When 20th Century Fox announced their Comic-Con 2014 plans last week, many fans were surprised that The Fantastic Four was not one of the movies the studio plans on showcasing. It has been rumored that all five main cast members, Michael B. Jordan (Johnny Storm), Miles Teller (Mr. Fantastic), Kate Mara (Sue Storm), Jamie Bell (Ben Grimm) and Toby Kebbell (Victor Von Doom) will make an appearance, but the studio has not confirmed that at this time.

Even if The Fantastic Four doesn't have a presence in San Diego next week, Michael B. Jordan revealed a number of new details about his highly-anticipated reboot in a new interview with MTV, where he says the script is constantly evolving and calls the project a grounded and unconventional superhero movie, while discussing his reunion with Chronicle director Josh Trank.

The actor first revealed that the project is so massive that the script is constantly changing, with on-set decisions being made "on the fly."

"Yeah, we have been pretty much in our own world, that's really the only way we could get a project like this done. It is so massive, so many moving parts, so many moving pieces, things are changing every day. The script is evolving, [you make] on set decisions on the fly, things are always constantly changing. Me personally, I block out that extra noise and I focus on the job I have to do. It is an important film for all of us... We're taking it seriously, taking a lot of risks. I think it's going to pay off."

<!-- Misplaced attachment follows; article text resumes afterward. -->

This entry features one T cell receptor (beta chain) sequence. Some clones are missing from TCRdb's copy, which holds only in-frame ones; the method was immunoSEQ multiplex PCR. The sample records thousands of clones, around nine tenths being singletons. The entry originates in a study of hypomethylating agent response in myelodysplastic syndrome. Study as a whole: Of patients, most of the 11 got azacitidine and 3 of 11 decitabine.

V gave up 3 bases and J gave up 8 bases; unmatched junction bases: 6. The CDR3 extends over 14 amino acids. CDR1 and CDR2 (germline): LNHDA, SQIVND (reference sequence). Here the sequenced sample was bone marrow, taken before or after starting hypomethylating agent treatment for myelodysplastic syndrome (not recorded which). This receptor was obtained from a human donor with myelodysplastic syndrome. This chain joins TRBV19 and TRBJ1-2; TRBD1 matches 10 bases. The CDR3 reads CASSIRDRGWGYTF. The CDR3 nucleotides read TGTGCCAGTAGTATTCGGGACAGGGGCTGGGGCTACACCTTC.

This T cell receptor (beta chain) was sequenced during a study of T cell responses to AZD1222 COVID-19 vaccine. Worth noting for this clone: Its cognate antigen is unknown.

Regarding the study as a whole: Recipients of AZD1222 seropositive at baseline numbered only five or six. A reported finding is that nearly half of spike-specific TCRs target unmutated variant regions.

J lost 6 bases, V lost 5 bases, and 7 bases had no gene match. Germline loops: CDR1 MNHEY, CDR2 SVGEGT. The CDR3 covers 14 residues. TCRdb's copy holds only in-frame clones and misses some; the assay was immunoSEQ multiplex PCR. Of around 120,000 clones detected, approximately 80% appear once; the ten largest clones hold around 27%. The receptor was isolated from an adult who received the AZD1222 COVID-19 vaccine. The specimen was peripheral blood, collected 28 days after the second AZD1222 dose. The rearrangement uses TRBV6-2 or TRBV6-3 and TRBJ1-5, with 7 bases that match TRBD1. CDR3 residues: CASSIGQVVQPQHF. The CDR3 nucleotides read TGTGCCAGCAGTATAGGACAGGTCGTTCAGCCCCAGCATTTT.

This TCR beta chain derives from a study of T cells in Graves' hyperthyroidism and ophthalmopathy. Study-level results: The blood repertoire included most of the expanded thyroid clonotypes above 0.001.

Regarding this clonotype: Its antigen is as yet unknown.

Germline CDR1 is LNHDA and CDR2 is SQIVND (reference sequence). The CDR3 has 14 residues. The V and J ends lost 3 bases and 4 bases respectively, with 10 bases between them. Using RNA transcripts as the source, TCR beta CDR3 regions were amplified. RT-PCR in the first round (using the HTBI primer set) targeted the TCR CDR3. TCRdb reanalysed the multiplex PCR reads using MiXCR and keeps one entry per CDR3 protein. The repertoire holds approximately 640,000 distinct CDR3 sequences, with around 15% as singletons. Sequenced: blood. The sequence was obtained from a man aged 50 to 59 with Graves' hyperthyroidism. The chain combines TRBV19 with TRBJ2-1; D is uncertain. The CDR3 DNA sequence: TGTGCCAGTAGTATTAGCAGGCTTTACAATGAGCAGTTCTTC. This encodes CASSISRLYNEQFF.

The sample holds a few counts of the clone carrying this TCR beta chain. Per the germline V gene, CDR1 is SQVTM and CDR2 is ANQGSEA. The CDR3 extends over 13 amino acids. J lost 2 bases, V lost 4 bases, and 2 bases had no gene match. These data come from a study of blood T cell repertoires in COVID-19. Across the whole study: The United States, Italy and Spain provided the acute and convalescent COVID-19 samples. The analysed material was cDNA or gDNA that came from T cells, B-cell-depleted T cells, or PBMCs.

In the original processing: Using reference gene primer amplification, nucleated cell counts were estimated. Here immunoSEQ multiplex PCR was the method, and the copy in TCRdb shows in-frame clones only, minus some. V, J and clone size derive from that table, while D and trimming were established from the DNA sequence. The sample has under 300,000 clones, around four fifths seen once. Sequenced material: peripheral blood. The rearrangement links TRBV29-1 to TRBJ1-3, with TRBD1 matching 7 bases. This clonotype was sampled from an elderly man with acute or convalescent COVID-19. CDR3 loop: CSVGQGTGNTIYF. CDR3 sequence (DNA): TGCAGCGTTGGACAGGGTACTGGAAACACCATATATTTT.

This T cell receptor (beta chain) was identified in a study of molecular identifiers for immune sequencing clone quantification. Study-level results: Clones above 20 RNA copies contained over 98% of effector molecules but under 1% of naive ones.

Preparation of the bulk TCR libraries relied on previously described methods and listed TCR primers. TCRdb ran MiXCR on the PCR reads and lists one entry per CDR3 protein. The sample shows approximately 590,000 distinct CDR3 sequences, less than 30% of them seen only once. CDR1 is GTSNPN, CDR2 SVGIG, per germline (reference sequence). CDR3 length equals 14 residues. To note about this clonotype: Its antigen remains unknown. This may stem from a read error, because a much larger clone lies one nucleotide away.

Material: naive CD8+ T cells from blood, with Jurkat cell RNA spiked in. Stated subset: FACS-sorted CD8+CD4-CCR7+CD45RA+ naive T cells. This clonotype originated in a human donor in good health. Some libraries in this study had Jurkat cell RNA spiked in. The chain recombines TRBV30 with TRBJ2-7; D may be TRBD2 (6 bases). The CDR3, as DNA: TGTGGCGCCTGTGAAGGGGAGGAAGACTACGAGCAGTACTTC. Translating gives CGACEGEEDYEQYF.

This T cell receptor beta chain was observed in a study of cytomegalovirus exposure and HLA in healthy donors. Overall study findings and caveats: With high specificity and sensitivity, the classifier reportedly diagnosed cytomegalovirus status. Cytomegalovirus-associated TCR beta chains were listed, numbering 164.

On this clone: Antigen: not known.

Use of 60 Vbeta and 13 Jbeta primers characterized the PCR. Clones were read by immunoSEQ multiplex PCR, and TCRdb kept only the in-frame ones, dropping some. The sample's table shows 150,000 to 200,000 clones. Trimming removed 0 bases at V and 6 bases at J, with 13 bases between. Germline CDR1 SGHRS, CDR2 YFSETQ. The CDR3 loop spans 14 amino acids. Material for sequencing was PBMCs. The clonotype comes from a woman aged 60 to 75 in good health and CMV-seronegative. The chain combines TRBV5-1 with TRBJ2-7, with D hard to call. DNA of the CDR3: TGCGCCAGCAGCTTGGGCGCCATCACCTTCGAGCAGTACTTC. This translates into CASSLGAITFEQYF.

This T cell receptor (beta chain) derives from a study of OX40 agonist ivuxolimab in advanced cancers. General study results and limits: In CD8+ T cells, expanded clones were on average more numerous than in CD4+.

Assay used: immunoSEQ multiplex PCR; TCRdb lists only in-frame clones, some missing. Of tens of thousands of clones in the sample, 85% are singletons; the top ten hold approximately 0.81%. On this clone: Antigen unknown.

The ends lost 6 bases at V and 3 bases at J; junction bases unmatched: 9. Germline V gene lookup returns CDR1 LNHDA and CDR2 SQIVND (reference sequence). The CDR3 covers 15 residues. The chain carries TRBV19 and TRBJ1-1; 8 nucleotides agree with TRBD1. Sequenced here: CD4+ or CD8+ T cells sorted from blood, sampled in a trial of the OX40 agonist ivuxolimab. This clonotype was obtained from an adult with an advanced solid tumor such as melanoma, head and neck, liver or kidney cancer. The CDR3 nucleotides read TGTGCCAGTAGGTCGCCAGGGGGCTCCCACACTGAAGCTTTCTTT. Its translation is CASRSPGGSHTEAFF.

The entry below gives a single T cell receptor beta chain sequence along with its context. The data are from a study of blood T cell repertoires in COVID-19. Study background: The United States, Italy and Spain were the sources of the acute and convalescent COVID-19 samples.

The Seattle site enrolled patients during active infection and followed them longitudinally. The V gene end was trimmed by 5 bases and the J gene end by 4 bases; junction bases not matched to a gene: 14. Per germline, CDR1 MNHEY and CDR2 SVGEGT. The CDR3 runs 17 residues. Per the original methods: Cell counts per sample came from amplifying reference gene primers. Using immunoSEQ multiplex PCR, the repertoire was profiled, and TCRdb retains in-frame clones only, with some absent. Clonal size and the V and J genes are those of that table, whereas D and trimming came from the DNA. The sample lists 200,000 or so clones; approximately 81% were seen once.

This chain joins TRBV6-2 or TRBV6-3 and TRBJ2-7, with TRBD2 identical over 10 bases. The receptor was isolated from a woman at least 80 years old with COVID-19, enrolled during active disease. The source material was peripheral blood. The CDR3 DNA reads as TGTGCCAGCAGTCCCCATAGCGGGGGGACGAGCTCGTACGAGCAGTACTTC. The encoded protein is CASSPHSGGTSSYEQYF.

The actor also said that, while director Josh Trank has a very clear vision, he does give the actors plenty of room to try new things, while stating that the reboot is not your garden-variety superhero movie.

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"As much as everybody thinks that these projects are cemented in years before, they're not. There's so many things that you just can't account for. You know, you can try and plan as much as you want, but you get there on game day and you get thrown a curve ball, I guess, hey, the game plan goes out the window. You've got to adapt. Josh's vision is very clear and he knows exactly what he wants, and he gives us room to adapt and to play. That's what I kind of think sets us apart, is that this is going to be grounded and unconventional. It's not your typical superhero film, you know, we aren't looking at this as like, being superheroes. We're more or less a bunch of kids that had an accident and we have disabilities now that we have to cope with, and try to find a life afterwards - try to be as normal as we can."

When asked if this would be an "angstier" version of these superheroes than previous versions, the actor had this to say.